Tightly marking a centre forward could be disastrous....You say you "expect" your defence to do that. You could end up in some weird 2 v 2 situations and be wide open doing that.

You just need to watch the matches and adapt to what you see on the field.

The lines are probably about as simple a way of explaining compactness really. The line of engagement signifies how high up the field you want your players to start winning the ball back. A team like Liverpool, or even a Hassenhuttl style Southampton will try and do this high. If youve watched Everton recently, its much deeper with the aim of staying compact.

The defensive line is how much space the defence are willing to leave behind them. If youve got a higher line of defence youre most likely trying to compress the opposition with a high pressing strategy, probably using an offside trap, and using your defenders in the buildup of your own attacks.

If you set your defensive line lower, you are looking to restrict space behind your defence. To make the opposition "play in front of you" so your defence doesnt get turned.

Tightly marking a centre forward could be disastrous....You say you "expect" your defence to do that. You could end up in some weird 2 v 2 situations and be wide open doing that.

Appreciate your reply. To the point above. If aguero is in my penalty area I want him tightly marked surely. Otherwise he’s free. Less time on the ball means less time to think and place a shot. However if he is 5 yards in my half I don’t want him tightly marked and drawing people out of position. So the instructions are too rigid no?

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51 minutes ago, steam just is said:

Tightly marking a centre forward could be disastrous....You say you "expect" your defence to do that. You could end up in some weird 2 v 2 situations and be wide open doing that.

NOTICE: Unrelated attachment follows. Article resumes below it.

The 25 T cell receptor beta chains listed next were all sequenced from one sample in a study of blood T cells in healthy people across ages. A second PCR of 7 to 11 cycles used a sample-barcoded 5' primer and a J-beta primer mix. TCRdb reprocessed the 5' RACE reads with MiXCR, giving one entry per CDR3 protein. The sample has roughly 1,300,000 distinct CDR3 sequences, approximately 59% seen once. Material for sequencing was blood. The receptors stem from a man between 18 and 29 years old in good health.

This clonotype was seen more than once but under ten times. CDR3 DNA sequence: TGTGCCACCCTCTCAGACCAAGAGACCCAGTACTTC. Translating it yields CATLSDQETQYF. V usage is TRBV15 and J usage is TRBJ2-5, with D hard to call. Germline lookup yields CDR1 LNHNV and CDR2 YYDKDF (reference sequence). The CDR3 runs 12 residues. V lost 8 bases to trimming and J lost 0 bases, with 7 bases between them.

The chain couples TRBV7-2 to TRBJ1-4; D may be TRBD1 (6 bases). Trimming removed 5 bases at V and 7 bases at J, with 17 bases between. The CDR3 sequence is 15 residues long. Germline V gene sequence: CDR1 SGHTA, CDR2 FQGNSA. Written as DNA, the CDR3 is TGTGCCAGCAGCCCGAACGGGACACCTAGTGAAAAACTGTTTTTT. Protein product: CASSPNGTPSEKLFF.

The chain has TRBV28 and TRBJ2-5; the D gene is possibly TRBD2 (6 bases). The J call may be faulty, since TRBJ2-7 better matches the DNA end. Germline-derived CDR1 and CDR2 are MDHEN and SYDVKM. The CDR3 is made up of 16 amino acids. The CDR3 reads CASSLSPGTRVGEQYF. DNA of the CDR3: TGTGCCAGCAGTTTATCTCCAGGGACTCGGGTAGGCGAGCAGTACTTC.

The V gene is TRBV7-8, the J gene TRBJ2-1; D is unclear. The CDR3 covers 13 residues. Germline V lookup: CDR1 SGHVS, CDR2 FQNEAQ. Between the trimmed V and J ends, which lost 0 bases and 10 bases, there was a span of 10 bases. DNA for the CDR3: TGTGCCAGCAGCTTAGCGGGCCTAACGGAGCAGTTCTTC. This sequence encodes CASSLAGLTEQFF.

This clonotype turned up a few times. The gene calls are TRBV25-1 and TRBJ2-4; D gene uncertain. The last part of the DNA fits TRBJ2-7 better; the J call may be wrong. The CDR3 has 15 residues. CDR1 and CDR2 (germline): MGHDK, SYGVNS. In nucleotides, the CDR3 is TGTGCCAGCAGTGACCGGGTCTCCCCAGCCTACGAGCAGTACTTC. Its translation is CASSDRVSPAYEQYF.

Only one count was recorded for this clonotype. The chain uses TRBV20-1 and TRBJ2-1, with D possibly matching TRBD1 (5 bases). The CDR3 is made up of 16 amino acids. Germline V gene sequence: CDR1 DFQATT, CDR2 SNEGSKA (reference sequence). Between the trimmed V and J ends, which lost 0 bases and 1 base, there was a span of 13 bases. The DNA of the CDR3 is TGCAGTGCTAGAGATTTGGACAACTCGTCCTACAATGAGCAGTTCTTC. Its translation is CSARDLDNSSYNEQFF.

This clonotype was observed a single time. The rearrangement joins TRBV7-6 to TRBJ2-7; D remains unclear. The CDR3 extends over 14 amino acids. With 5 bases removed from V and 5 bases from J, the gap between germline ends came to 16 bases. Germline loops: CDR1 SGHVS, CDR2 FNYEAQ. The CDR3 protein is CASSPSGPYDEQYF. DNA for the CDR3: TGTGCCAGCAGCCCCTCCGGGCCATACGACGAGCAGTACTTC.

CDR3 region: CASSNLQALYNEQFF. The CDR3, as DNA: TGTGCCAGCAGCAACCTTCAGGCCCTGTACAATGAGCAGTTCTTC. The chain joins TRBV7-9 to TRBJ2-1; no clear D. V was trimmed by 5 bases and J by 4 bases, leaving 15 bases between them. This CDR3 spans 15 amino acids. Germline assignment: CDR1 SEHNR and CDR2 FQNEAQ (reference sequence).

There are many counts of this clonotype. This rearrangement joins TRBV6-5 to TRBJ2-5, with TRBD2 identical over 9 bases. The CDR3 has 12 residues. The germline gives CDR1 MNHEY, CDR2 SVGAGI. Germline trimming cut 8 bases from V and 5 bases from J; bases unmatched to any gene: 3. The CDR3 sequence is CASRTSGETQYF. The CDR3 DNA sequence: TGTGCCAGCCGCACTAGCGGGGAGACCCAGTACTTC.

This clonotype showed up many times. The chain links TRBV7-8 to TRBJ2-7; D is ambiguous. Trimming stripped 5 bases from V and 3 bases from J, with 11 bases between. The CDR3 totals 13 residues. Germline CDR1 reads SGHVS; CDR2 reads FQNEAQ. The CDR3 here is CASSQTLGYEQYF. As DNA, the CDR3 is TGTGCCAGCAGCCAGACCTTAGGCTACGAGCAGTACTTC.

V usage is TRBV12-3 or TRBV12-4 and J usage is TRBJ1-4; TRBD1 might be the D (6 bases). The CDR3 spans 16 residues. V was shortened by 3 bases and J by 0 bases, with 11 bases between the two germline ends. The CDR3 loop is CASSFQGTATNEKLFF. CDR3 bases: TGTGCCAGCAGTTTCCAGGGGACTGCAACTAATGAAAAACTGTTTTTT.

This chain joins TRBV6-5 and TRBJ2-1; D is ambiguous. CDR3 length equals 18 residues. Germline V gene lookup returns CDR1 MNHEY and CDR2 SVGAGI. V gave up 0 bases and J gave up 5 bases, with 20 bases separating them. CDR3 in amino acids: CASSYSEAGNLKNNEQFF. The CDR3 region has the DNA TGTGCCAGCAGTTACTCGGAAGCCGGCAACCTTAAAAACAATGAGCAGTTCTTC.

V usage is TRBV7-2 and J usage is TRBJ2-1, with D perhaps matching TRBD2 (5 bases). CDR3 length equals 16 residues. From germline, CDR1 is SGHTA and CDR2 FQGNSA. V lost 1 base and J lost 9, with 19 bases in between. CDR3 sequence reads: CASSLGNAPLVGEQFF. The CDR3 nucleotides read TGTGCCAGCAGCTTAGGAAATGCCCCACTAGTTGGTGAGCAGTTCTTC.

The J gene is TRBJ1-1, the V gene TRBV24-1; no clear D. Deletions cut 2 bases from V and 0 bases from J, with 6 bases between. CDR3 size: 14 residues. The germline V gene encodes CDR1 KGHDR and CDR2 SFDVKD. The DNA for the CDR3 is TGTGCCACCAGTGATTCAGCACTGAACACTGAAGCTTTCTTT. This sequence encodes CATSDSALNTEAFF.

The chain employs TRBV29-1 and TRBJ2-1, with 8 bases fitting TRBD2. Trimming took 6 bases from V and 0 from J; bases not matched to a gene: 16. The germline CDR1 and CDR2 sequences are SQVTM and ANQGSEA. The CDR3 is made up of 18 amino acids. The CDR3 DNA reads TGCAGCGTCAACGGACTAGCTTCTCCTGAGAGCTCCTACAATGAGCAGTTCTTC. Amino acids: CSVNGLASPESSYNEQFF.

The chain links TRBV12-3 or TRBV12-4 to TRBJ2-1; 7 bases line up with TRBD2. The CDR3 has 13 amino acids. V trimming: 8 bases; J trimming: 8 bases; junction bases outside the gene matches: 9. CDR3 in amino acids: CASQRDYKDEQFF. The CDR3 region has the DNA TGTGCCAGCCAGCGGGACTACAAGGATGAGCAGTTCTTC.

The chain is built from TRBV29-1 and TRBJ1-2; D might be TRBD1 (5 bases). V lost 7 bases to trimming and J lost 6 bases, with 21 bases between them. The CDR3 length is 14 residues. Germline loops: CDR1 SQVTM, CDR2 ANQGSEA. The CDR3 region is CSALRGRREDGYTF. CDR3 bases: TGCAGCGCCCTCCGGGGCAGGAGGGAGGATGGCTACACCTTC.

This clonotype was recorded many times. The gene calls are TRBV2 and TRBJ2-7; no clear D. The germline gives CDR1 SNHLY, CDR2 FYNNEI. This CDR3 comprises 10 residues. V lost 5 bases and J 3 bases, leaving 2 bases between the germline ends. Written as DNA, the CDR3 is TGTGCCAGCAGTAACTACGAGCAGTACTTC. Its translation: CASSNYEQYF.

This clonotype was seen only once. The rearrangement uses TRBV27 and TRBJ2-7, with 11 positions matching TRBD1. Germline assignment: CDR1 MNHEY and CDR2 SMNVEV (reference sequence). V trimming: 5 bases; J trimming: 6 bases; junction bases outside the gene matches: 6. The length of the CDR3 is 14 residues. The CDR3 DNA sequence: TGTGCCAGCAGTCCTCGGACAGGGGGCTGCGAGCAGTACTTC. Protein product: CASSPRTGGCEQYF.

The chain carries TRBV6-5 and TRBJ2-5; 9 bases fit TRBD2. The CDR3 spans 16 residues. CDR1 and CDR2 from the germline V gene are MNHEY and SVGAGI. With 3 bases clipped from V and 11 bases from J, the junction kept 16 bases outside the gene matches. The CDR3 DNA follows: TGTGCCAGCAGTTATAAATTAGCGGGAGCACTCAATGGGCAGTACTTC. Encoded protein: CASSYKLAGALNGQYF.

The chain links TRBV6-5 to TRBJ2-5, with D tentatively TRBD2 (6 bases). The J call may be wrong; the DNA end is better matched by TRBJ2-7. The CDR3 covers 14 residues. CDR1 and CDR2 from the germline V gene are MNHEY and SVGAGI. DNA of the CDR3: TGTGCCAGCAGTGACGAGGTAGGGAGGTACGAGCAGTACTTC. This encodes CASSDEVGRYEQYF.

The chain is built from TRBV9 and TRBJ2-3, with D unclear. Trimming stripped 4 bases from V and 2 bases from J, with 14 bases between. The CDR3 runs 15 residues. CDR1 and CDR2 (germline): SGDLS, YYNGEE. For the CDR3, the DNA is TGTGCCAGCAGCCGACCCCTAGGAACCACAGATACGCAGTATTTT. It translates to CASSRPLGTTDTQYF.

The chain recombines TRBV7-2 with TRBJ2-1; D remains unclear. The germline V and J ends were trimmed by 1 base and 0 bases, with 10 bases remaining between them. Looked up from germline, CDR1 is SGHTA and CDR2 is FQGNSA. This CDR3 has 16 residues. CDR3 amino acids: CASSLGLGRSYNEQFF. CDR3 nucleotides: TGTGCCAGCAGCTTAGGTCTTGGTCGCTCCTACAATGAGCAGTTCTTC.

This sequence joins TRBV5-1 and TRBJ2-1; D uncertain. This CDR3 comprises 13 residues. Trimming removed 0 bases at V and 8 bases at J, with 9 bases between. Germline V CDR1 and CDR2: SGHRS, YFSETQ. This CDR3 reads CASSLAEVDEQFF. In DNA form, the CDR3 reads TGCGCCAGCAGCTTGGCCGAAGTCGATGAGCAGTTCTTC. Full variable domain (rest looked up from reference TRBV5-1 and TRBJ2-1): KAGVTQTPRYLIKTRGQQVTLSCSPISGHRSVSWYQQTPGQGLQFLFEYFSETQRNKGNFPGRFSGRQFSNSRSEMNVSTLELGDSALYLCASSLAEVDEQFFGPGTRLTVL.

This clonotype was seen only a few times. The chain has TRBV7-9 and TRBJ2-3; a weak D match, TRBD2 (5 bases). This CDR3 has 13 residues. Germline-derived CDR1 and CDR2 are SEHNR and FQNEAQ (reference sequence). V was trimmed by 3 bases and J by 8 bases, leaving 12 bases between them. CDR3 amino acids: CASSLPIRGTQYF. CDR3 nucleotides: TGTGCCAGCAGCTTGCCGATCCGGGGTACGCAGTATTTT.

Appreciate your reply. To the point above. If aguero is in my penalty area I want him tightly marked surely. Otherwise he’s free. Less time on the ball means less time to think and place a shot. However if he is 5 yards in my half I don’t want him tightly marked and drawing people out of position. So the instructions are too rigid no?

I absolutely appreciate what youre saying.

I think you just need to watch the matches and make decisions based on this, there are no absolutes on the game.

If you put "tight marking" on him, it might sucker defenders onto him and leave gaps elsewhere.

There really isnt a "you should do this" type answer.

If i had Bonucci and Chiellini as my two centrebacks, i might expect to see more marking behaviour from them than say, defenders where i want one to attack the ball and one to mop up on cover.

Maybe id want my defenders to position themselves to block the ball rather than mark him, or maybe they have good positioning sense and can intercept the ball.

Its very hard to answer.

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Adding to discussion if I ever have to man mark someone I'd rather use marking certain position in player instructions rather than marking certain players. It's because AI likes to shuffle around players from time to time. You can often see him changing players within formation, like switching sides for wingers or even shuffle midfielders. If it's in midfield than it's not that bad with marking certain player but you don't want for example your wingback to follow his target to the other side of the pitch leaving his side completely unprotected and that's what can happen if you set him tight marking player of your choice.

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Appreciate the answers and I’m getting what you saying @FMunderachiever. Maybe a development area would be an option on where and when to press specially (for individual players).

I deliberately ticked the never close down box in tactics on a full,back who has 3/20 crossing skills. Within 1 min he’d curled in a peach of a cross and we were 1-0. So I’m never clicking that option again.